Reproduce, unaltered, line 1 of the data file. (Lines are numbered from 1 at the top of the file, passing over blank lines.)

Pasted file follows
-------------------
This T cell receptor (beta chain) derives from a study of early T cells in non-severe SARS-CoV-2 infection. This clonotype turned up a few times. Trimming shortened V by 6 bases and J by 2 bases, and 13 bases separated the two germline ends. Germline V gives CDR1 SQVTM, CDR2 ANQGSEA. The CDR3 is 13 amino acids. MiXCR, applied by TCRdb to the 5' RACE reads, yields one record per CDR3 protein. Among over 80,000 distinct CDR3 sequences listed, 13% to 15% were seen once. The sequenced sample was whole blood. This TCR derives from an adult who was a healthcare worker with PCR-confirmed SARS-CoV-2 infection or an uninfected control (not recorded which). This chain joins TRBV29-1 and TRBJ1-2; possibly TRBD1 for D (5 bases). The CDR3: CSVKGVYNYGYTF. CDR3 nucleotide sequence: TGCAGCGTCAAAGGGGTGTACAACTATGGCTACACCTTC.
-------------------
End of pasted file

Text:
This T cell receptor (beta chain) derives from a study of early T cells in non-severe SARS-CoV-2 infection. This clonotype turned up a few times. Trimming shortened V by 6 bases and J by 2 bases, and 13 bases separated the two germline ends. Germline V gives CDR1 SQVTM, CDR2 ANQGSEA. The CDR3 is 13 amino acids. MiXCR, applied by TCRdb to the 5' RACE reads, yields one record per CDR3 protein. Among over 80,000 distinct CDR3 sequences listed, 13% to 15% were seen once. The sequenced sample was whole blood. This TCR derives from an adult who was a healthcare worker with PCR-confirmed SARS-CoV-2 infection or an uninfected control (not recorded which). This chain joins TRBV29-1 and TRBJ1-2; possibly TRBD1 for D (5 bases). The CDR3: CSVKGVYNYGYTF. CDR3 nucleotide sequence: TGCAGCGTCAAAGGGGTGTACAACTATGGCTACACCTTC.